Designing Analytics for Collaboration Literacy and Student Empowerment
Keywords:collaboration, literacy, multimodal, analytics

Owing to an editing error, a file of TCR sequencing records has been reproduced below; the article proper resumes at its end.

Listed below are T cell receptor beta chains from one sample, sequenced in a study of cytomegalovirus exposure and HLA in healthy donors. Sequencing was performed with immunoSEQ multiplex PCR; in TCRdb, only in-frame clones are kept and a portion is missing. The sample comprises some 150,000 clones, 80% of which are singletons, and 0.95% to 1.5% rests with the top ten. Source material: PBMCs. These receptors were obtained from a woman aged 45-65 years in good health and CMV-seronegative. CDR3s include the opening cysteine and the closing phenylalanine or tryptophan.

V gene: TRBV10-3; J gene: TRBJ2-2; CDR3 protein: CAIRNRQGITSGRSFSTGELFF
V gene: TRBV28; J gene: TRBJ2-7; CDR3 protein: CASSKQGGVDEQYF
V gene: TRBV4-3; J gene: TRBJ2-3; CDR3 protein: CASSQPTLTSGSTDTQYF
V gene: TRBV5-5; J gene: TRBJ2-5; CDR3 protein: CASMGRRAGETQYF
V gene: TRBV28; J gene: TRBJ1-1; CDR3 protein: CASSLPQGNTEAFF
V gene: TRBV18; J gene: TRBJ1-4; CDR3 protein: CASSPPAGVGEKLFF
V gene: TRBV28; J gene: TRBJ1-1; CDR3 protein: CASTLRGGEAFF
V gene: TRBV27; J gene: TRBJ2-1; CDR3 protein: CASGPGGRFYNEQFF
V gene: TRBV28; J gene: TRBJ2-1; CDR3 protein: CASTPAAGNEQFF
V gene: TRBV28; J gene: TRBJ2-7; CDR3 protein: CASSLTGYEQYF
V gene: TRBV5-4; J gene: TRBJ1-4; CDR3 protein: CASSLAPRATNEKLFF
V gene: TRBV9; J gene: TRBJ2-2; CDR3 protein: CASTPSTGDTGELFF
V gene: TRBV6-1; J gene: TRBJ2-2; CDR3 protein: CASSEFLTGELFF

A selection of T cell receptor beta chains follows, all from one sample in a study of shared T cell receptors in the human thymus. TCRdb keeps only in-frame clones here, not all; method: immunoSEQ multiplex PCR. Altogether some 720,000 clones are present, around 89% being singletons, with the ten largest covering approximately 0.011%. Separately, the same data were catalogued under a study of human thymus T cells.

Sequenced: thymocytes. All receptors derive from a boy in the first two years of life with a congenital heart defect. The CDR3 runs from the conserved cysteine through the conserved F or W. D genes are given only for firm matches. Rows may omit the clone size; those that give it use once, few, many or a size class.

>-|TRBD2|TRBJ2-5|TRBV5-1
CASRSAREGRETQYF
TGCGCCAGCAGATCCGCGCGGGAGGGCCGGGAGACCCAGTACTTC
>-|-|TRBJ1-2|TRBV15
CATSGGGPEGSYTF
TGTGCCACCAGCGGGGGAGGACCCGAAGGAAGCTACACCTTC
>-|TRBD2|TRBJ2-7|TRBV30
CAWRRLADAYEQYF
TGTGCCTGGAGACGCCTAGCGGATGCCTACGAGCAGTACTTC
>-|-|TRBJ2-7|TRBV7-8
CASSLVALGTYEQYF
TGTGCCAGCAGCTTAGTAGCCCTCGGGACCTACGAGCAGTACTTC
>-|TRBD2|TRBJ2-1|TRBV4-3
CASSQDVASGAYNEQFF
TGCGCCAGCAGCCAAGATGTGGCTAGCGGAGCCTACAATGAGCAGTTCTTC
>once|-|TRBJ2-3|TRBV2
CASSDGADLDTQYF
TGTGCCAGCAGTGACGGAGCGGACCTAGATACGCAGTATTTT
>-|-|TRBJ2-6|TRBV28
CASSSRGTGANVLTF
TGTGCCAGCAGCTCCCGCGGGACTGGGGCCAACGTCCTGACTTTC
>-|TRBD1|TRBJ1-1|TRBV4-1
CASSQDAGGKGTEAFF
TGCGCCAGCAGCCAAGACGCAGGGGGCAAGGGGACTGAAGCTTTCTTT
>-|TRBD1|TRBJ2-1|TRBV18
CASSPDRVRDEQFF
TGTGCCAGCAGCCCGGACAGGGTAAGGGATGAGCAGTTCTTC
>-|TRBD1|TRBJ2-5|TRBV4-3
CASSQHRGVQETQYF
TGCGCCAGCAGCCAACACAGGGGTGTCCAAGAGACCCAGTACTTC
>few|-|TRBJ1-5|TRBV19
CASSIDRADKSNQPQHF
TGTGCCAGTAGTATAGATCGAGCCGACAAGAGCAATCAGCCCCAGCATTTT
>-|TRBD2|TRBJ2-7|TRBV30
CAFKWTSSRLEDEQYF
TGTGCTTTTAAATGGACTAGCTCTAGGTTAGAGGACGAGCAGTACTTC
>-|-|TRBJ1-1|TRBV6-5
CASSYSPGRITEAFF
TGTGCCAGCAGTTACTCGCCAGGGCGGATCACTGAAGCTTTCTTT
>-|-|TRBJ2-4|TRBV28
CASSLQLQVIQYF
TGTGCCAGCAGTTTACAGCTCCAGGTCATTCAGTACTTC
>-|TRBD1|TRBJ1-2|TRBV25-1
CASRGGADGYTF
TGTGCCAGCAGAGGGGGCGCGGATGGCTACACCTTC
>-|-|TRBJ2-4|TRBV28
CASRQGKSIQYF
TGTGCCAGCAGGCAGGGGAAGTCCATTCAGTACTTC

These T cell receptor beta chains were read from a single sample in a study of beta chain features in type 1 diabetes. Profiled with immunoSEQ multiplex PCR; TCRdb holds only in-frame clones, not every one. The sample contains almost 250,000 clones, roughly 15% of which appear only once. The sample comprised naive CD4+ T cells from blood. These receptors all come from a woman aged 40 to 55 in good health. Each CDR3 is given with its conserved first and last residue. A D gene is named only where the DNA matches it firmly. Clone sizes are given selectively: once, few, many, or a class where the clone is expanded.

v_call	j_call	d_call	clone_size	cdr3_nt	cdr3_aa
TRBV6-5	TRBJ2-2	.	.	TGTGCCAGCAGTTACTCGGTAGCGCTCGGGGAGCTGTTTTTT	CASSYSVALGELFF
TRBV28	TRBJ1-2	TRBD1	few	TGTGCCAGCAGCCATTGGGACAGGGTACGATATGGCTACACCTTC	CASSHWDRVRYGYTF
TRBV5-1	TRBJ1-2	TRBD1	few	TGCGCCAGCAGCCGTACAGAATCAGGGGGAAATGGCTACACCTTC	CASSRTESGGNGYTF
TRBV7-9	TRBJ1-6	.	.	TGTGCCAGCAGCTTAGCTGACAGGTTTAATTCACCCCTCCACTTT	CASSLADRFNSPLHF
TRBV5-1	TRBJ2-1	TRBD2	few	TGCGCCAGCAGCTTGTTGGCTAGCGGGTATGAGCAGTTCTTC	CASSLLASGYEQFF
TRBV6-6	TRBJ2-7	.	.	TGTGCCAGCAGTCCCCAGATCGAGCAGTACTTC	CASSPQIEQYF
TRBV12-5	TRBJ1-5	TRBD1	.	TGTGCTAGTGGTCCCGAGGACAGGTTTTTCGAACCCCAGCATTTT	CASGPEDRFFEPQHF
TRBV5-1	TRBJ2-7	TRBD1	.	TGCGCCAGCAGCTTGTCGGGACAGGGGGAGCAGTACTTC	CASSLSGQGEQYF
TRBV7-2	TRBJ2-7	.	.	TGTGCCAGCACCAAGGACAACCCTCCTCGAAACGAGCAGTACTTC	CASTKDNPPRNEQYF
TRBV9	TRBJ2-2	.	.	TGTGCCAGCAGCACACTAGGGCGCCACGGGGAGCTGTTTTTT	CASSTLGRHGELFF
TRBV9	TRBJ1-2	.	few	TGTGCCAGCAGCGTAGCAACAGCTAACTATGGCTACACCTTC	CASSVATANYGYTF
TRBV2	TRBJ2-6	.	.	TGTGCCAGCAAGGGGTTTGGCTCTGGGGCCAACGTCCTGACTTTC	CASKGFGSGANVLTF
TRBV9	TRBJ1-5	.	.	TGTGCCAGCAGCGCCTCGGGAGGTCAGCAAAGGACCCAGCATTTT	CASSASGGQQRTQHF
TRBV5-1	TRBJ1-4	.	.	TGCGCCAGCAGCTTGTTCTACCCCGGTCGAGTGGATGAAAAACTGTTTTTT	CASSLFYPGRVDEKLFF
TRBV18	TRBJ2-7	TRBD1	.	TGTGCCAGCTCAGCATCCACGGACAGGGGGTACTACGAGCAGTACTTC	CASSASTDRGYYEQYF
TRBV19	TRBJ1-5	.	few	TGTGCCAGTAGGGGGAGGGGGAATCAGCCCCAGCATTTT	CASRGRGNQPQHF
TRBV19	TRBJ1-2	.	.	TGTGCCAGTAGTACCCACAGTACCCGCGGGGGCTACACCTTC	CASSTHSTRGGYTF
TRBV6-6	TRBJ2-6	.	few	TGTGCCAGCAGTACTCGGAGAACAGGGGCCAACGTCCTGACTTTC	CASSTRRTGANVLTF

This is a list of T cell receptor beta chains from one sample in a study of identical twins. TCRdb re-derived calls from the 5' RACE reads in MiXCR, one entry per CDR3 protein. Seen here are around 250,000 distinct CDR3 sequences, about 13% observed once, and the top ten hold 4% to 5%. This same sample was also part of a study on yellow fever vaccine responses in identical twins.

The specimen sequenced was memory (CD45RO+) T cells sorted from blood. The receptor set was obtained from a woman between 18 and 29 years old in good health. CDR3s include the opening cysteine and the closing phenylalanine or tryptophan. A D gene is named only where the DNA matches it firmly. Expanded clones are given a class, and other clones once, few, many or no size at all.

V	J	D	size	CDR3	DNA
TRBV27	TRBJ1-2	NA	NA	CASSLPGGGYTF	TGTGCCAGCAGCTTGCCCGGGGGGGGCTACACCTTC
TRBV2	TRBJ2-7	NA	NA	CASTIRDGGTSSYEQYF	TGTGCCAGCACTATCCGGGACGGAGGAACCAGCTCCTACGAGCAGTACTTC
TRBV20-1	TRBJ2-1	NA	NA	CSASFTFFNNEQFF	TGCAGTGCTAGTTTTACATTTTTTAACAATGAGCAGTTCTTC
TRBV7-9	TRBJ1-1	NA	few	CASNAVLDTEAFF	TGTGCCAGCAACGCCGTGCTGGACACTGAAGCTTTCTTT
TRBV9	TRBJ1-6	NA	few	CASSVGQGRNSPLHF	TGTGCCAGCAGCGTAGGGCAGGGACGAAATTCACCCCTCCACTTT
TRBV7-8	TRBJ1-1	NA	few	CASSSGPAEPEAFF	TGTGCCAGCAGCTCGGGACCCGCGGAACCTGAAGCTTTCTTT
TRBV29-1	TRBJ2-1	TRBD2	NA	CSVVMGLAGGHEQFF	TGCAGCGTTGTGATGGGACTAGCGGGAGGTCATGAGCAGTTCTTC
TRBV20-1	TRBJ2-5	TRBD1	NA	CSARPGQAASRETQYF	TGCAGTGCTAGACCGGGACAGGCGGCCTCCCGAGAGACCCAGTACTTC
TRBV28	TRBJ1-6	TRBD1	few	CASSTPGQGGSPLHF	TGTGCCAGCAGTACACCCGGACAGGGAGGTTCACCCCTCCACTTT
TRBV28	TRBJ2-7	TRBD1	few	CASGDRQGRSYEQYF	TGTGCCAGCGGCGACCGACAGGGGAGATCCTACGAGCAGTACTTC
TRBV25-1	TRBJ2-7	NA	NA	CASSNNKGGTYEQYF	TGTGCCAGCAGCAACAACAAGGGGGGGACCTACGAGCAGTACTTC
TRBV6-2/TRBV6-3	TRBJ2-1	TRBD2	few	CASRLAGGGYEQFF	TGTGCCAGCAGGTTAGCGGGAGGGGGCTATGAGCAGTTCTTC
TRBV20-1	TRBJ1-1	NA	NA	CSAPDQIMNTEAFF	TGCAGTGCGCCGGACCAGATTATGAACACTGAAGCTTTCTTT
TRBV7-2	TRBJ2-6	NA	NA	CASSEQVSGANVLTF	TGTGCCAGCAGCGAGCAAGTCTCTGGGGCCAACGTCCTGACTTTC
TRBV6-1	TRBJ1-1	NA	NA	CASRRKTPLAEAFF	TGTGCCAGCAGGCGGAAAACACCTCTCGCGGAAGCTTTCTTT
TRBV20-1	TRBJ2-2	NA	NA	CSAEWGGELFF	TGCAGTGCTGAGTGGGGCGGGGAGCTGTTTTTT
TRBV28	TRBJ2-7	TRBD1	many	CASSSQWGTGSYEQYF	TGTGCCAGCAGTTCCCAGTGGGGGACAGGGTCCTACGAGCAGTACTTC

Collaboration has garnered global attention as an important skill for the 21st century. While researchers have been doing work on collaboration for nearly a century, many of the questions that the field is investigating overlook the need for students to learn how to read and respond to different collaborative settings. Existing research focuses on chronicling the various factors that predict the effectiveness of a collaborative experience, or on changing user behaviour in the moment. These are worthwhile research endeavours for developing our theoretical understanding of collaboration. However, there is also a need to centre student perceptions and experiences with collaboration as an important area of inquiry. Based on a survey of 131 university students, we find that student collaboration-related concerns can be represented across seven different categories or dimensions: Climate, Compatibility, Communication, Conflict, Context, Contribution, and Constructive. These categories extend prior research on collaboration and can help the field ensure that future collaboration analytics tools are designed to support the ways that students think about and utilize collaboration. Finally, we describe our instantiation of many of these dimensions in our collaborative analytics tool, BLINC, and suggest that these seven dimensions can be instructive for re-orienting the Multimodal Learning Analytics (MMLA) and collaboration analytics communities.
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